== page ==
Thursday, July 2, 2009





Interview with Debut Novelist Samantha Wilde Author of This Little Mommy Stayed Home


The novel introduces Joy McGuire who has gone from being skinny and able to speak in complete sentences to someone who hasn’t changed her sweatpants in weeks. But now with a new baby to care for, she feels like a woman on the brink and as she scrambles to recapture the person she used to be she takes another look at the woman she is: a stay-at-home mom in love with her son, if a bit addled about everything else. As a new mom herself, Wilde, a graduate of Yale Divinity School, wrote THIS LITTLE MOMMY STAYED HOME after the birth of her son when she was experiencing the ups and downs of new motherhood

Do you have show and tell with your first draft? Who do you trust for honest reaction, or is so fragile you show it to one you love who you know will be kind?

My mother, Nancy Thayer, is almost always my first reader. She’s just published her 19th novel and as a bestselling writer who’s been in the industry for thirty years I trust her opinion. She’s a good critic for me, not too soft or too hard, and I always know she has my best interests in mind.

What has brought you the greatest joy since you were published, and what has caused you the greatest angst?

Publicity has been difficult. I find self-promotion challenging on many levels. I don’t know what I’m doing, but I know I need to do something. My greatest joy? Probably realizing that my happiness has nothing to do with my book. I know that’s counterintuitive, but here’s the thing. When you long to be a published writer your whole life, you imagine when it happens, something will change—fireworks, lottery-style money, fame, etc. Getting the book published has put my dreams into perspective. I feel so blessed to have the book out there, but I am also relieved to find that my life is rich enough to sustain the possibility that it is—simply—a book. My treasure is in my children and my family. Strange kind of joy, isn’t it?

Do you have a favorite genre? If so, who are your three favorite writers? If not, who are your three favorite writers and how have they influenced your work?


I am a cross-genre reader. I don’t have three favorite writers—that’s too few! I adore Anne Lammott as well as Alice Hoffman, Cynthia Kaplan, Jen Lancaster, Caitlin Flanagan, Oscar Wilde, among many, many others, and in no particular order.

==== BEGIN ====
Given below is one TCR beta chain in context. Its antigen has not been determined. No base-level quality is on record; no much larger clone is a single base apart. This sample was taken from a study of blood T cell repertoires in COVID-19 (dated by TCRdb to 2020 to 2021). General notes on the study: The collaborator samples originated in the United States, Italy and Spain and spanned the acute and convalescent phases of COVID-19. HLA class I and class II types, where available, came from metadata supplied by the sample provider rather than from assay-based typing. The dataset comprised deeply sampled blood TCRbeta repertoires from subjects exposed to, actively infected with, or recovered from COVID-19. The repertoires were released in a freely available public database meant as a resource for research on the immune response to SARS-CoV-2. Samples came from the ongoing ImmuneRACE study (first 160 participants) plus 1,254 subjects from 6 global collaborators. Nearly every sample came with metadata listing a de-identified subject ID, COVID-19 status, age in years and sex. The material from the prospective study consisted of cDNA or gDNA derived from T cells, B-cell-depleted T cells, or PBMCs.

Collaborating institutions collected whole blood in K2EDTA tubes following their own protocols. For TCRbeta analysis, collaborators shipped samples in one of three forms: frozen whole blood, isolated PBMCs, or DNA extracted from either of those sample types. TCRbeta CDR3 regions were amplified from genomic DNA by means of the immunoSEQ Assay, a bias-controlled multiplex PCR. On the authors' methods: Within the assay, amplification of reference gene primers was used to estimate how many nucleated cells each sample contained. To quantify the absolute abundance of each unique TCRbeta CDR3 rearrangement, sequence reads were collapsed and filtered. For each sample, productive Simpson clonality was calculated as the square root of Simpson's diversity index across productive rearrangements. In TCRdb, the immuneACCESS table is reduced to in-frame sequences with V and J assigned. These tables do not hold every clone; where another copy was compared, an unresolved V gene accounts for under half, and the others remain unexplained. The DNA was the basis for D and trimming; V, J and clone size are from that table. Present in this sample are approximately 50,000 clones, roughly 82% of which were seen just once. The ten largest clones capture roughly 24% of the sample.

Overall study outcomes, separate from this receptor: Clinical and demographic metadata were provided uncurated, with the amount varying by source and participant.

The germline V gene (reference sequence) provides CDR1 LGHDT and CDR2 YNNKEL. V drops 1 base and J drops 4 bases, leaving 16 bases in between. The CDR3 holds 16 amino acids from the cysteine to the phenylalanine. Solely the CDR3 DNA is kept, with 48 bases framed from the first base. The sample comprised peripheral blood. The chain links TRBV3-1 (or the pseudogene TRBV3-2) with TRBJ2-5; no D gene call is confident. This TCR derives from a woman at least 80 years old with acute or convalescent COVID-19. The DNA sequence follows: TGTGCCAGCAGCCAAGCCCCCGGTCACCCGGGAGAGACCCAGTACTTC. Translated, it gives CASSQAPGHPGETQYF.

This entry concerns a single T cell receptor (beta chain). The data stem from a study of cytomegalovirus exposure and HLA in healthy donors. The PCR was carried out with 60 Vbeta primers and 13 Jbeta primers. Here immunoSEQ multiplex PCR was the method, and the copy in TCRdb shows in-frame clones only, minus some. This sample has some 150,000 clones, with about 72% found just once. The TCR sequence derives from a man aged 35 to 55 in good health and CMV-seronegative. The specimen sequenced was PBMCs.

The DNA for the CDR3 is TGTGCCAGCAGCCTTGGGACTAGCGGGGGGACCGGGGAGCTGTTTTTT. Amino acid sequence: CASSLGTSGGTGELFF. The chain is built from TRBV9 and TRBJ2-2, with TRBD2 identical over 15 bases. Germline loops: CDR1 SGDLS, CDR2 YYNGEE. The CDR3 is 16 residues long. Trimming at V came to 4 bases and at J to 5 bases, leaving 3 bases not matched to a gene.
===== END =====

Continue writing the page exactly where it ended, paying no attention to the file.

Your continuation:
What was the one thing you learned in getting your book published that you were really surprised to find out?


You never get to the top of the mountain. Getting published is not a lighting bolt. Life does not change in any substantive way. You never arrive at the place you long to be from outward things. The inward changes are cool, though. I feel like, impossibly, I am learning to be more gracious.

What is one of your strangest / most quirky author experiences?

Telling people I’ve just published a book. It’s amazing to me how they respond. I feel like I’ve just announced that I floss. I’m surprised by how “not-a-big-deal” it is to most people, when it’s such a hard world to get in to.

4 comments:

Elizabeth Spann Craig said...

Great interview! I love your comment on reactions about your writing from non-writers. I get such odd reactions that I frequently just say, "I'm a mom" when asked what I do.

Elizabeth
Mystery Writing is Murder

Samantha Wilde said...

Thanks for having me on! What fun.

Elizabeth, I love your answer. I tend NOT to even tell people about my book, though that became a problem when I wanted to promote it. "I'm a mom," seems like a much more reasonable answer, and while it might bore people, it doesn't confuse them!

JLC said...

As I anticipate the paper version of my second novel, I try to find common ground with those who are succeeding with their books and without big name fanfare. It's so difficult even to maintain hope of readers outside our own acquaintance when we haven't the talent for self-exposure and self-promotion that seem to be essential just to persuade a publisher to take a chance on us again.
Thanks for your upbeat post. I needed that.

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